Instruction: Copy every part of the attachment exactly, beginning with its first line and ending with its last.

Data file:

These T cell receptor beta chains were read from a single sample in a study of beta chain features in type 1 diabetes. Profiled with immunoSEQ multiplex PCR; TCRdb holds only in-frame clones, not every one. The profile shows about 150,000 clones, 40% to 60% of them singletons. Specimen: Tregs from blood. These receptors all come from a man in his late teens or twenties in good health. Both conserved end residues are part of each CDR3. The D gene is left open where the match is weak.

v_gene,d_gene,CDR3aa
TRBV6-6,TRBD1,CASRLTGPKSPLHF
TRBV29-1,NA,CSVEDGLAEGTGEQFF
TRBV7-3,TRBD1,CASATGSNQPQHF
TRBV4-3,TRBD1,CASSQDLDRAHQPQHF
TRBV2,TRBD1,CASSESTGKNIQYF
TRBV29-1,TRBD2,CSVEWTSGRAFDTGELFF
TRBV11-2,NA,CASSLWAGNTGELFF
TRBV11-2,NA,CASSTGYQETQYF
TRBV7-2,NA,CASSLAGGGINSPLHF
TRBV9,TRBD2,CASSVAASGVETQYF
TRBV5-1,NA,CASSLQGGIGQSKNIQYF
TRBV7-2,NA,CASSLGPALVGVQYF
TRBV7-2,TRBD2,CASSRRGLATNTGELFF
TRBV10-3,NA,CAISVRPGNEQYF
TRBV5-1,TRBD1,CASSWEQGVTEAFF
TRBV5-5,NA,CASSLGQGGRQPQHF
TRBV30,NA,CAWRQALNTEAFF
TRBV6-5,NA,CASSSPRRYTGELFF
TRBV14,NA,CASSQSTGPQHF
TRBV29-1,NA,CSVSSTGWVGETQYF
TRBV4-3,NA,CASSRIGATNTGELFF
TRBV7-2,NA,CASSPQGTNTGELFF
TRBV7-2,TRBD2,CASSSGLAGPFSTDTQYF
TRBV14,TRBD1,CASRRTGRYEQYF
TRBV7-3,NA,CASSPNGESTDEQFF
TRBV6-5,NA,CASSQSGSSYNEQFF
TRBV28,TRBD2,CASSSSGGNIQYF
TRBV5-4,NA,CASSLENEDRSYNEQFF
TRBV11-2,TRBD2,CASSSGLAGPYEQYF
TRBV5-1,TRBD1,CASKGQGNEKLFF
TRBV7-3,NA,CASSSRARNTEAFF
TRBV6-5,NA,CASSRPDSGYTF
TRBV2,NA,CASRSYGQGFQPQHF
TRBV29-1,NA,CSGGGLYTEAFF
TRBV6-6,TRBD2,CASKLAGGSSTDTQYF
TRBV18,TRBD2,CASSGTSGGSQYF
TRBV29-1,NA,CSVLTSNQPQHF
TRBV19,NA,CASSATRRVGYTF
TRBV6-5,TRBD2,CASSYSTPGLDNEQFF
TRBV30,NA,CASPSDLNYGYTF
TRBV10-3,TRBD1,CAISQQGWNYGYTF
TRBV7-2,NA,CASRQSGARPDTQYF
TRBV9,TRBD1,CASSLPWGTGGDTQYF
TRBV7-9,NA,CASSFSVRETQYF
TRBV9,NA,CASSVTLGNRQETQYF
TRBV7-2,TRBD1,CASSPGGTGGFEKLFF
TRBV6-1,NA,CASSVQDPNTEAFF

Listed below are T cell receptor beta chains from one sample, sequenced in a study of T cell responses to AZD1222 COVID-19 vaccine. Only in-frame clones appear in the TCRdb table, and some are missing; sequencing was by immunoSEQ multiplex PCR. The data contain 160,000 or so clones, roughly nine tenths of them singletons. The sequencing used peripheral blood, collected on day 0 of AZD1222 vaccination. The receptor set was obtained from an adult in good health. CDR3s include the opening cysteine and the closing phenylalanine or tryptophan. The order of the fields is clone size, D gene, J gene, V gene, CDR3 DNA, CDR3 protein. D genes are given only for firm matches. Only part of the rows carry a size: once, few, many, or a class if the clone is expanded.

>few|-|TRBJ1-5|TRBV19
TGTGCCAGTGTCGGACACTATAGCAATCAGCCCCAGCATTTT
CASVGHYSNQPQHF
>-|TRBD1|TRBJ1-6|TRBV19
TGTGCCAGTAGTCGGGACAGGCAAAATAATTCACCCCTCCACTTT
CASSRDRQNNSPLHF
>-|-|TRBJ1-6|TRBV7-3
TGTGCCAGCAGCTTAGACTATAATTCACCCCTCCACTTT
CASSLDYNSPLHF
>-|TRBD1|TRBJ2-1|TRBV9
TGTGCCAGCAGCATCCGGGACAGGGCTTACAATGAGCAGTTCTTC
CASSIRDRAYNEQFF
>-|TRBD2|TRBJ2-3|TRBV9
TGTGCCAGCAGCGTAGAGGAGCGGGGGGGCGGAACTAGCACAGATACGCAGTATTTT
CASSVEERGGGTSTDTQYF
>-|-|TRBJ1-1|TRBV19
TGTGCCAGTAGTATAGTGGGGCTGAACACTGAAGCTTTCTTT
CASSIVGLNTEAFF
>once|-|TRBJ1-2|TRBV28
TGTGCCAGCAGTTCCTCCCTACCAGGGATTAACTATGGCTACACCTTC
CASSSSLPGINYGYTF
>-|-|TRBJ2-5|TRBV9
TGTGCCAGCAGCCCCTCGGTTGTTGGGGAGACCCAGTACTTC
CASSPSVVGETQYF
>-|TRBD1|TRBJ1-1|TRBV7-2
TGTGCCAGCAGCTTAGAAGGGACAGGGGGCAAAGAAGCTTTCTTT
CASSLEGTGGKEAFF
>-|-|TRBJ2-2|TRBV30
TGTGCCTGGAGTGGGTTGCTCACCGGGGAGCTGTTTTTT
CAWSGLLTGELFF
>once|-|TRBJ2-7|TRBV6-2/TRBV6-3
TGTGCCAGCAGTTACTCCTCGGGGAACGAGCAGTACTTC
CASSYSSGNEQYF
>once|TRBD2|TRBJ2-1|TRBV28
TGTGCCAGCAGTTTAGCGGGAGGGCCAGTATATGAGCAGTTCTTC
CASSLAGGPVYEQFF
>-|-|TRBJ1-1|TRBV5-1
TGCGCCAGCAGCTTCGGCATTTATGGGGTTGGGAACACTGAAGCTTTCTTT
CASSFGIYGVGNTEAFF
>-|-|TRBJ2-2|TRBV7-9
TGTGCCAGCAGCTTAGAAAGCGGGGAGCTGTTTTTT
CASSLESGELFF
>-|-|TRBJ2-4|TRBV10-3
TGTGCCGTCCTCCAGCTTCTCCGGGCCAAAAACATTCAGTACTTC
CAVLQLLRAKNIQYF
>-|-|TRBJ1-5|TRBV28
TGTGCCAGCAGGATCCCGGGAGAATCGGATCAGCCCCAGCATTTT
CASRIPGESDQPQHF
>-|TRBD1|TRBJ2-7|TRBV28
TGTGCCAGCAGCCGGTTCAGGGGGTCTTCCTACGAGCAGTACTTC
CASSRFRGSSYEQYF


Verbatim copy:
These T cell receptor beta chains were read from a single sample in a study of beta chain features in type 1 diabetes. Profiled with immunoSEQ multiplex PCR; TCRdb holds only in-frame clones, not every one. The profile shows about 150,000 clones, 40% to 60% of them singletons. Specimen: Tregs from blood. These receptors all come from a man in his late teens or twenties in good health. Both conserved end residues are part of each CDR3. The D gene is left open where the match is weak.

v_gene,d_gene,CDR3aa
TRBV6-6,TRBD1,CASRLTGPKSPLHF
TRBV29-1,NA,CSVEDGLAEGTGEQFF
TRBV7-3,TRBD1,CASATGSNQPQHF
TRBV4-3,TRBD1,CASSQDLDRAHQPQHF
TRBV2,TRBD1,CASSESTGKNIQYF
TRBV29-1,TRBD2,CSVEWTSGRAFDTGELFF
TRBV11-2,NA,CASSLWAGNTGELFF
TRBV11-2,NA,CASSTGYQETQYF
TRBV7-2,NA,CASSLAGGGINSPLHF
TRBV9,TRBD2,CASSVAASGVETQYF
TRBV5-1,NA,CASSLQGGIGQSKNIQYF
TRBV7-2,NA,CASSLGPALVGVQYF
TRBV7-2,TRBD2,CASSRRGLATNTGELFF
TRBV10-3,NA,CAISVRPGNEQYF
TRBV5-1,TRBD1,CASSWEQGVTEAFF
TRBV5-5,NA,CASSLGQGGRQPQHF
TRBV30,NA,CAWRQALNTEAFF
TRBV6-5,NA,CASSSPRRYTGELFF
TRBV14,NA,CASSQSTGPQHF
TRBV29-1,NA,CSVSSTGWVGETQYF
TRBV4-3,NA,CASSRIGATNTGELFF
TRBV7-2,NA,CASSPQGTNTGELFF
TRBV7-2,TRBD2,CASSSGLAGPFSTDTQYF
TRBV14,TRBD1,CASRRTGRYEQYF
TRBV7-3,NA,CASSPNGESTDEQFF
TRBV6-5,NA,CASSQSGSSYNEQFF
TRBV28,TRBD2,CASSSSGGNIQYF
TRBV5-4,NA,CASSLENEDRSYNEQFF
TRBV11-2,TRBD2,CASSSGLAGPYEQYF
TRBV5-1,TRBD1,CASKGQGNEKLFF
TRBV7-3,NA,CASSSRARNTEAFF
TRBV6-5,NA,CASSRPDSGYTF
TRBV2,NA,CASRSYGQGFQPQHF
TRBV29-1,NA,CSGGGLYTEAFF
TRBV6-6,TRBD2,CASKLAGGSSTDTQYF
TRBV18,TRBD2,CASSGTSGGSQYF
TRBV29-1,NA,CSVLTSNQPQHF
TRBV19,NA,CASSATRRVGYTF
TRBV6-5,TRBD2,CASSYSTPGLDNEQFF
TRBV30,NA,CASPSDLNYGYTF
TRBV10-3,TRBD1,CAISQQGWNYGYTF
TRBV7-2,NA,CASRQSGARPDTQYF
TRBV9,TRBD1,CASSLPWGTGGDTQYF
TRBV7-9,NA,CASSFSVRETQYF
TRBV9,NA,CASSVTLGNRQETQYF
TRBV7-2,TRBD1,CASSPGGTGGFEKLFF
TRBV6-1,NA,CASSVQDPNTEAFF

Listed below are T cell receptor beta chains from one sample, sequenced in a study of T cell responses to AZD1222 COVID-19 vaccine. Only in-frame clones appear in the TCRdb table, and some are missing; sequencing was by immunoSEQ multiplex PCR. The data contain 160,000 or so clones, roughly nine tenths of them singletons. The sequencing used peripheral blood, collected on day 0 of AZD1222 vaccination. The receptor set was obtained from an adult in good health. CDR3s include the opening cysteine and the closing phenylalanine or tryptophan. The order of the fields is clone size, D gene, J gene, V gene, CDR3 DNA, CDR3 protein. D genes are given only for firm matches. Only part of the rows carry a size: once, few, many, or a class if the clone is expanded.

>few|-|TRBJ1-5|TRBV19
TGTGCCAGTGTCGGACACTATAGCAATCAGCCCCAGCATTTT
CASVGHYSNQPQHF
>-|TRBD1|TRBJ1-6|TRBV19
TGTGCCAGTAGTCGGGACAGGCAAAATAATTCACCCCTCCACTTT
CASSRDRQNNSPLHF
>-|-|TRBJ1-6|TRBV7-3
TGTGCCAGCAGCTTAGACTATAATTCACCCCTCCACTTT
CASSLDYNSPLHF
>-|TRBD1|TRBJ2-1|TRBV9
TGTGCCAGCAGCATCCGGGACAGGGCTTACAATGAGCAGTTCTTC
CASSIRDRAYNEQFF
>-|TRBD2|TRBJ2-3|TRBV9
TGTGCCAGCAGCGTAGAGGAGCGGGGGGGCGGAACTAGCACAGATACGCAGTATTTT
CASSVEERGGGTSTDTQYF
>-|-|TRBJ1-1|TRBV19
TGTGCCAGTAGTATAGTGGGGCTGAACACTGAAGCTTTCTTT
CASSIVGLNTEAFF
>once|-|TRBJ1-2|TRBV28
TGTGCCAGCAGTTCCTCCCTACCAGGGATTAACTATGGCTACACCTTC
CASSSSLPGINYGYTF
>-|-|TRBJ2-5|TRBV9
TGTGCCAGCAGCCCCTCGGTTGTTGGGGAGACCCAGTACTTC
CASSPSVVGETQYF
>-|TRBD1|TRBJ1-1|TRBV7-2
TGTGCCAGCAGCTTAGAAGGGACAGGGGGCAAAGAAGCTTTCTTT
CASSLEGTGGKEAFF
>-|-|TRBJ2-2|TRBV30
TGTGCCTGGAGTGGGTTGCTCACCGGGGAGCTGTTTTTT
CAWSGLLTGELFF
>once|-|TRBJ2-7|TRBV6-2/TRBV6-3
TGTGCCAGCAGTTACTCCTCGGGGAACGAGCAGTACTTC
CASSYSSGNEQYF
>once|TRBD2|TRBJ2-1|TRBV28
TGTGCCAGCAGTTTAGCGGGAGGGCCAGTATATGAGCAGTTCTTC
CASSLAGGPVYEQFF
>-|-|TRBJ1-1|TRBV5-1
TGCGCCAGCAGCTTCGGCATTTATGGGGTTGGGAACACTGAAGCTTTCTTT
CASSFGIYGVGNTEAFF
>-|-|TRBJ2-2|TRBV7-9
TGTGCCAGCAGCTTAGAAAGCGGGGAGCTGTTTTTT
CASSLESGELFF
>-|-|TRBJ2-4|TRBV10-3
TGTGCCGTCCTCCAGCTTCTCCGGGCCAAAAACATTCAGTACTTC
CAVLQLLRAKNIQYF
>-|-|TRBJ1-5|TRBV28
TGTGCCAGCAGGATCCCGGGAGAATCGGATCAGCCCCAGCATTTT
CASRIPGESDQPQHF
>-|TRBD1|TRBJ2-7|TRBV28
TGTGCCAGCAGCCGGTTCAGGGGGTCTTCCTACGAGCAGTACTTC
CASSRFRGSSYEQYF